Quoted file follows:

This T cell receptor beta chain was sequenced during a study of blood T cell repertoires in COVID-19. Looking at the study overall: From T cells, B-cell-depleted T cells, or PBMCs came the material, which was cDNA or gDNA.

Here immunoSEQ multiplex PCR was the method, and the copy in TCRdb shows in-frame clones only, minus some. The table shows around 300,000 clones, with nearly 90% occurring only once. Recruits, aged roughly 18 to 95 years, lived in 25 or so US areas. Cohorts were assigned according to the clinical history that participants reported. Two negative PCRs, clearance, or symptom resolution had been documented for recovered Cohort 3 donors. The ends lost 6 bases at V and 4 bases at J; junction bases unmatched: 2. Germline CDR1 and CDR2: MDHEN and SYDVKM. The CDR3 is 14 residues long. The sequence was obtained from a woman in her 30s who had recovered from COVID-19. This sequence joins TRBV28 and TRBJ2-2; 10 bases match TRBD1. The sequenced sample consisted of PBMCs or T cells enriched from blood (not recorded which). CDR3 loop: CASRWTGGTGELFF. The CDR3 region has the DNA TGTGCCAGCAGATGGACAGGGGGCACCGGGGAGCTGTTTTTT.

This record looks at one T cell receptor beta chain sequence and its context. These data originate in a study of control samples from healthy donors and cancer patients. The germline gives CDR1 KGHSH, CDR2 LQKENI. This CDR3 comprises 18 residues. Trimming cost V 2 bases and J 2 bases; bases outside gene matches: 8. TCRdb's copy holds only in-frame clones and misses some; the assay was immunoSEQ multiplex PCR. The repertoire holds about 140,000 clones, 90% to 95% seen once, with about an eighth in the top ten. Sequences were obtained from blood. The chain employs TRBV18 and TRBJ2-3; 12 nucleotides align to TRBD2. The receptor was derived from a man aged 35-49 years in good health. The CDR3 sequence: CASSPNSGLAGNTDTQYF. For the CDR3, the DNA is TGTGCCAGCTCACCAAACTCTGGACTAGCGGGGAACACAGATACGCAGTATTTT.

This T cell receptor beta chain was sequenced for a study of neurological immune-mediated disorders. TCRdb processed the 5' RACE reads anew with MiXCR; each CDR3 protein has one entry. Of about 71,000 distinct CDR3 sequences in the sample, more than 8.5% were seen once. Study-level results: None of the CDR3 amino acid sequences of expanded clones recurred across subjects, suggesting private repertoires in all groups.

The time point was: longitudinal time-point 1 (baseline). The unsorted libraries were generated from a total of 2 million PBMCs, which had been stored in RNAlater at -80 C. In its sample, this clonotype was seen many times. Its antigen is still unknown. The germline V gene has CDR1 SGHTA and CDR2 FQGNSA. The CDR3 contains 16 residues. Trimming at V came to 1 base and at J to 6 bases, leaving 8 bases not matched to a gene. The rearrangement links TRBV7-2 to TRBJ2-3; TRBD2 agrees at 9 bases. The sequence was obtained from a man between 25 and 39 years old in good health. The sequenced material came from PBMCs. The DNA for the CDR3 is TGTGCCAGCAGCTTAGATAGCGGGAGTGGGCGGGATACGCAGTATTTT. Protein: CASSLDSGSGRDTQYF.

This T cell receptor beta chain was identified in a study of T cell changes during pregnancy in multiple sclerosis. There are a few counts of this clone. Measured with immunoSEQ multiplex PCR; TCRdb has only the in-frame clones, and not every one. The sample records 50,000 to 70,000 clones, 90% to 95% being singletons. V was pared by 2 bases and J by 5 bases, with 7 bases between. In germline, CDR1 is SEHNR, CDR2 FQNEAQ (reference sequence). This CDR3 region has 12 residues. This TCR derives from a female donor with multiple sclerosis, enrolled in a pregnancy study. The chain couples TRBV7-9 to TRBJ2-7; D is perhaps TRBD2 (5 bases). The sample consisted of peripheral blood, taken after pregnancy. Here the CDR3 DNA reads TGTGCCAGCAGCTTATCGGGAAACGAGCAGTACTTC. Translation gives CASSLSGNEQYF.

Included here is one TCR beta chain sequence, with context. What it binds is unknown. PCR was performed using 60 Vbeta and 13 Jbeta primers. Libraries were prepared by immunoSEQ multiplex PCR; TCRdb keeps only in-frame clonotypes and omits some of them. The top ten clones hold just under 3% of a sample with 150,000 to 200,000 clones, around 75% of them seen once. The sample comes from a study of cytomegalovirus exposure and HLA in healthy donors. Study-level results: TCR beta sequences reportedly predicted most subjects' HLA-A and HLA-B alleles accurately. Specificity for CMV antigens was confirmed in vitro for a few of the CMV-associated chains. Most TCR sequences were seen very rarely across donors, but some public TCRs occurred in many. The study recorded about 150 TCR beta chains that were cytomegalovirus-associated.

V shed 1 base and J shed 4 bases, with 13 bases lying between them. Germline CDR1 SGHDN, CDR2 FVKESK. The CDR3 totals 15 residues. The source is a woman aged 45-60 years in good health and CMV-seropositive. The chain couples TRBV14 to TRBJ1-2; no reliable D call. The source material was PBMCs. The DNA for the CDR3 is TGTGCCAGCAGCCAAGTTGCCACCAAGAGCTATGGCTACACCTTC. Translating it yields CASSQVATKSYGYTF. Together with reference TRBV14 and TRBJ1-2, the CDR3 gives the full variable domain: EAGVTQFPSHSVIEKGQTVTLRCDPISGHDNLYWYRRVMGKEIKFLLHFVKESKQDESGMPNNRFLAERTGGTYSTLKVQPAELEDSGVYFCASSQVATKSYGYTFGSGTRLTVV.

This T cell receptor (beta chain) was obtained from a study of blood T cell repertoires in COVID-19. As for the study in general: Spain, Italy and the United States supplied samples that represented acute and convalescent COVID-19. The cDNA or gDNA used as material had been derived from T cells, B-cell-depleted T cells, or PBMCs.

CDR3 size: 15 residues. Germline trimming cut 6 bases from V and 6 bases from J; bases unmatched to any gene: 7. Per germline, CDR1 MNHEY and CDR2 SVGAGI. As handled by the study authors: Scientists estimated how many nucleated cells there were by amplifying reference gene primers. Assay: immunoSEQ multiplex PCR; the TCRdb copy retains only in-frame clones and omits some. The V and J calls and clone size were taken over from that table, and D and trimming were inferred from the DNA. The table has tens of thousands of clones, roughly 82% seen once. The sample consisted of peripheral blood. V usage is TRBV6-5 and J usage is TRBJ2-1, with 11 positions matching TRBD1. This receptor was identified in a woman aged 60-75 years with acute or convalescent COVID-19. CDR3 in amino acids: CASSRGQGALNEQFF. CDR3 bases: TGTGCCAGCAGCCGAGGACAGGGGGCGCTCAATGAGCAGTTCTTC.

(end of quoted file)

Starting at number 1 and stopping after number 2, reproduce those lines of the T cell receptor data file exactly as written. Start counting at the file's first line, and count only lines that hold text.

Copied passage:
This T cell receptor beta chain was sequenced during a study of blood T cell repertoires in COVID-19. Looking at the study overall: From T cells, B-cell-depleted T cells, or PBMCs came the material, which was cDNA or gDNA.

Here immunoSEQ multiplex PCR was the method, and the copy in TCRdb shows in-frame clones only, minus some. The table shows around 300,000 clones, with nearly 90% occurring only once. Recruits, aged roughly 18 to 95 years, lived in 25 or so US areas. Cohorts were assigned according to the clinical history that participants reported. Two negative PCRs, clearance, or symptom resolution had been documented for recovered Cohort 3 donors. The ends lost 6 bases at V and 4 bases at J; junction bases unmatched: 2. Germline CDR1 and CDR2: MDHEN and SYDVKM. The CDR3 is 14 residues long. The sequence was obtained from a woman in her 30s who had recovered from COVID-19. This sequence joins TRBV28 and TRBJ2-2; 10 bases match TRBD1. The sequenced sample consisted of PBMCs or T cells enriched from blood (not recorded which). CDR3 loop: CASRWTGGTGELFF. The CDR3 region has the DNA TGTGCCAGCAGATGGACAGGGGGCACCGGGGAGCTGTTTTTT.